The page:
VESSEL REVIEW | Teresa Magbanua – New class of 97m multi-role vessels for Philippine Coast Guard

EMERGENCY SERVICES WEEK
BRP Teresa Magbanua (Photo: Philippine Coast Guard)

The Philippine Coast Guard recently acquired two new patrol vessels in a series built by Mitsubishi Shipbuilding. Named after two famed figures of the Philippine revolution against Spain in the late 1890s, sister vessels BRP Teresa Magbanua and BRP Melchora Aquino are perhaps most notable for being the largest vessels yet acquired by the Philippine Coast Guard, with each vessel having a length of 96.6 metres, a moulded beam of 11.5 metres, and a gross tonnage of 2,260.

Officially designated as multi-role response vessels (MRRVs), these will be operated on a variety of missions including maritime security patrols, search and rescue (SAR), counter-narcotics operations, logistical transport, oil spill response, and environmental protection.

The Teresa Magbanua-class vessels are variants of the Kunigami-class patrol vessels that were originally designed and built by Mitsubishi for the Japan Coast Guard. Like the Kunigami-class, the Philippine MRRVs have steel hulls and aluminium superstructures with additional ballistic protection for the bridge. However, one noticeable difference found on each MRRV is the incorporation of a flight deck with hangar for use by an H145 utility and SAR helicopter.

The helicopter hangar replaces storage space that would otherwise be occupied by a small tender with its own launch and recovery crane, as was the case on the Kunigami-class vessels. The MRRVs still have deck space for two rigid inflatable boats (RIBs) for use in at-sea interceptions and boardings as well as remotely operated vehicles (ROVs) for conducting underwater surveillance and SAR missions.

BRP Teresa Magbanua during sea trials off Japan (Photo: Philippine Coast Guard)

The other key difference from the Kunigami-class is the removal of the autocannon armament, as Japanese law prohibits these from being exported. The Philippine MRRVs nonetheless retain their forward weapons mounts should the coast guard decide to install appropriate armament at a later time.

The propulsion system on each MRRV currently consists of two diesel engines with a total rated output of 13,200 kW, though the vessels will also be fitted with electric propulsion in the future to further reduce emissions. The diesel engines can deliver a maximum speed of 24 knots, while a more economical cruising speed of 12 knots will enable sailings of up to 4,000 nautical miles in between refuelings.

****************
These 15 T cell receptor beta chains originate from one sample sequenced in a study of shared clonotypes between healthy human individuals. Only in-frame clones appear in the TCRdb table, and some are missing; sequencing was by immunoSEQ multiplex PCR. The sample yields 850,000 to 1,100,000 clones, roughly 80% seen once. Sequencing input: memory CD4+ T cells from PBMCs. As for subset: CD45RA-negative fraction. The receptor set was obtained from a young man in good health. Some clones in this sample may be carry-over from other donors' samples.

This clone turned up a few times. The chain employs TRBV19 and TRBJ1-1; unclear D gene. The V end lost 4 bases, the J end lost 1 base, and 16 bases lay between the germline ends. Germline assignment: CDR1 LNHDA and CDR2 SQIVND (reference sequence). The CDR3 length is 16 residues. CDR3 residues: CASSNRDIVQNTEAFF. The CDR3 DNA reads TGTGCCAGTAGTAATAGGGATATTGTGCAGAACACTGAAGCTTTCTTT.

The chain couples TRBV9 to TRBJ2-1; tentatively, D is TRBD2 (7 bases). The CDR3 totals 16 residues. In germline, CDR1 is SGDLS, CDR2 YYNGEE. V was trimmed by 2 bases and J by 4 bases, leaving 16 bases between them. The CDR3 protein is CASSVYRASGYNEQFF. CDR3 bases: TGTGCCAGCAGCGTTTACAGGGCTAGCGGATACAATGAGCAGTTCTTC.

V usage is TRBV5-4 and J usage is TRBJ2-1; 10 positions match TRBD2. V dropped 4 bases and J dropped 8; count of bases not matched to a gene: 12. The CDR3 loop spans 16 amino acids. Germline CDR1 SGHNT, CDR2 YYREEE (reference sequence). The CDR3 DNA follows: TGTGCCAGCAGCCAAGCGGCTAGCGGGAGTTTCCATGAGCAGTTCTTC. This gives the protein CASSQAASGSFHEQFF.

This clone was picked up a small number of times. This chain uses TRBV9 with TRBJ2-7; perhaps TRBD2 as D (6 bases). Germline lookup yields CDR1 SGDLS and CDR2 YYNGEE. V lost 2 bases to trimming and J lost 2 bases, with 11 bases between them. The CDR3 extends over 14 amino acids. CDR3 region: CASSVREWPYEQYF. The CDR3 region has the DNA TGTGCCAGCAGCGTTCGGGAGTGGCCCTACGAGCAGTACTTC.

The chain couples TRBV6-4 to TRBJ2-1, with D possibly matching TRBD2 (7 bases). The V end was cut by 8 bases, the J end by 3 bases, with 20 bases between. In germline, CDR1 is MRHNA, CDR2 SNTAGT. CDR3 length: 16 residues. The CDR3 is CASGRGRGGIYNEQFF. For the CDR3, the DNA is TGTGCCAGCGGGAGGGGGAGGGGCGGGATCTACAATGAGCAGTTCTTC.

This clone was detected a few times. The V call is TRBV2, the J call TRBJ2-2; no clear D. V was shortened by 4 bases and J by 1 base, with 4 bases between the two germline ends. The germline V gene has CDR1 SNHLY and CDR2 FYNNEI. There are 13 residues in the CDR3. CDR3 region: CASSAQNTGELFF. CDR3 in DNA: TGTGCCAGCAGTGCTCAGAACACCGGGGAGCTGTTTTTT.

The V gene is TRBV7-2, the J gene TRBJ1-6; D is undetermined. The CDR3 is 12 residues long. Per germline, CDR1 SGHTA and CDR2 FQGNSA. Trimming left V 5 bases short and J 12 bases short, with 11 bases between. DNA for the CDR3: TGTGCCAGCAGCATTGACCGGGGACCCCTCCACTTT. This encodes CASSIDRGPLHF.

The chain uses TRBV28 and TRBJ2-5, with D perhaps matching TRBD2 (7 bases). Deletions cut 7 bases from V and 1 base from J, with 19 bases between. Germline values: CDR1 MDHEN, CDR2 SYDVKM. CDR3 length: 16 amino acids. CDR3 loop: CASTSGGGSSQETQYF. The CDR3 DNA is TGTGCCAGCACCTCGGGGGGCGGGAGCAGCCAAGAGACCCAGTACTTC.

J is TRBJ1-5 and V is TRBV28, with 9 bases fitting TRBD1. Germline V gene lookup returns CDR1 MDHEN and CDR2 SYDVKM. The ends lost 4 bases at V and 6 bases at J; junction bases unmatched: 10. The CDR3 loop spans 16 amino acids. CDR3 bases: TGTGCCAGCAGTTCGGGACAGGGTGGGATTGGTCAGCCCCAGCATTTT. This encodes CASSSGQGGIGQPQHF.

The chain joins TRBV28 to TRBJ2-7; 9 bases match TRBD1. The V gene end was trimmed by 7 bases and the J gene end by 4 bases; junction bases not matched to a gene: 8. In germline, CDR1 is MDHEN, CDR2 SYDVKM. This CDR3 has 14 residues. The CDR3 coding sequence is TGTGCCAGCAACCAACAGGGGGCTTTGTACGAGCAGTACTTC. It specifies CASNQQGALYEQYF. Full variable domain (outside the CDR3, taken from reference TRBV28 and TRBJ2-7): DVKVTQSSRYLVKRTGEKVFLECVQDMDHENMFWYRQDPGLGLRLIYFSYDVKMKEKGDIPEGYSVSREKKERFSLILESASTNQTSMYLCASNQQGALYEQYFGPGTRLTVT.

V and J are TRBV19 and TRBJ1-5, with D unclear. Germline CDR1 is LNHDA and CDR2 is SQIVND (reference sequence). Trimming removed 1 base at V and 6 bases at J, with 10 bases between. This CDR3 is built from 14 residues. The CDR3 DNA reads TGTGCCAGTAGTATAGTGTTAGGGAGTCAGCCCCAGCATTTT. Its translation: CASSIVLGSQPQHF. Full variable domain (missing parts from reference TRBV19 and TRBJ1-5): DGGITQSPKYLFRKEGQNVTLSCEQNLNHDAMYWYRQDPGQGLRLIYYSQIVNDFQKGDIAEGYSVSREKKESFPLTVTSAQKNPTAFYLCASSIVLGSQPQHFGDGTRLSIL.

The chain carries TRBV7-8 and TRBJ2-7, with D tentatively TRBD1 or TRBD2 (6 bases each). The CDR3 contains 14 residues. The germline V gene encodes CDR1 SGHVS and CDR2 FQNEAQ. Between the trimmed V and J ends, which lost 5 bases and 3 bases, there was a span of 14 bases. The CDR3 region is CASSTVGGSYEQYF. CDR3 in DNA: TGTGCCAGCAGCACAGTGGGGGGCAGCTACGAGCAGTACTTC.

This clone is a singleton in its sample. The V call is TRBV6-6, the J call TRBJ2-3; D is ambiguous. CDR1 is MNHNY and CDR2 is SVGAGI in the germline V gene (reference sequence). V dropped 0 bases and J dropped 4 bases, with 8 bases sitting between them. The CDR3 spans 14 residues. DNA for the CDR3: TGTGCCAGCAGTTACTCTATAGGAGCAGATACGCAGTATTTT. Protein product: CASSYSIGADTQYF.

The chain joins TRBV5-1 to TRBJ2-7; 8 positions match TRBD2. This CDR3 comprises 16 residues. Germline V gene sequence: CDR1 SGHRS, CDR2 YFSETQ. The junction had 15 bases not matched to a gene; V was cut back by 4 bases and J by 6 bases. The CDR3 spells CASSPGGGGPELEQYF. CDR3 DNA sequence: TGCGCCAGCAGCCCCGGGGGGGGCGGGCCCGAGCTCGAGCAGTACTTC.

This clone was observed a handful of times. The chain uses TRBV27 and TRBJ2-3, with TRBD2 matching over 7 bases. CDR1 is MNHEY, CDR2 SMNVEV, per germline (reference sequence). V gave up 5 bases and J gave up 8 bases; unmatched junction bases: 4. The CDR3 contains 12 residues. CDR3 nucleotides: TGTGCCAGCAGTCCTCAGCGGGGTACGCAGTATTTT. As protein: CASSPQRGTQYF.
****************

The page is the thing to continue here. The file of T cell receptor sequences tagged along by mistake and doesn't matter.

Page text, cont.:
The vessels are each crewed by 67 personnel. The onboard spaces include an accommodation area for housing additional personnel such as rescued accident survivors. Also onboard each MRRV is a hyperbaric chamber for use by divers.

The electronics suite includes Furuno X- and S-band radars, Teledyne FLIR electro-optical/infrared sensors, and an integrated communications system from Rohde and Schwarz.

Teresa Magbanua was delivered to the Philippines in February 2022 and commissioned into service on May 6, while Melchora Aquino departed Mitsubishi’s Shimonoseki Shipyard on its delivery voyage on May 27 with its arrival in Manila set for this Wednesday, June 1. The second MRRV is scheduled for commissioning no later than the third quarter of this year.

Click here for more news stories, feature articles, and vessel reviews as part of this month’s focus on emergency services vessels.

Teresa Magbanua & Melchora Aquino
SPECIFICATIONS
Type of vessel:Multi-role response vessels
Flag:Philippines
Owner:Philippine Coast Guard
Builder:Mitsubishi Shipbuilding, Japan
Hull construction material:Steel
Superstructure construction material:Aluminium; ballistic protection
Length overall:96.6 metres
Beam:11.5 metres
Draught:4.3 metres
Gross tonnage:2,260
Main engines:2 x 6,600 kW
Maximum speed:24 knots
Cruising speed:12 knots
Range:4,000 nautical miles
Radars:Furuno
Radios:Rohde and Schwarz
Night vision:Teledyne FLIR
Other equipment installed:Helicopter deck; hyperbaric chamber
Tenders:2 x rigid inflatable boats
Type of fuel:Diesel
Accommodation:Survivors’ area
Crew:67
Operational area:Philippines exclusive economic zone

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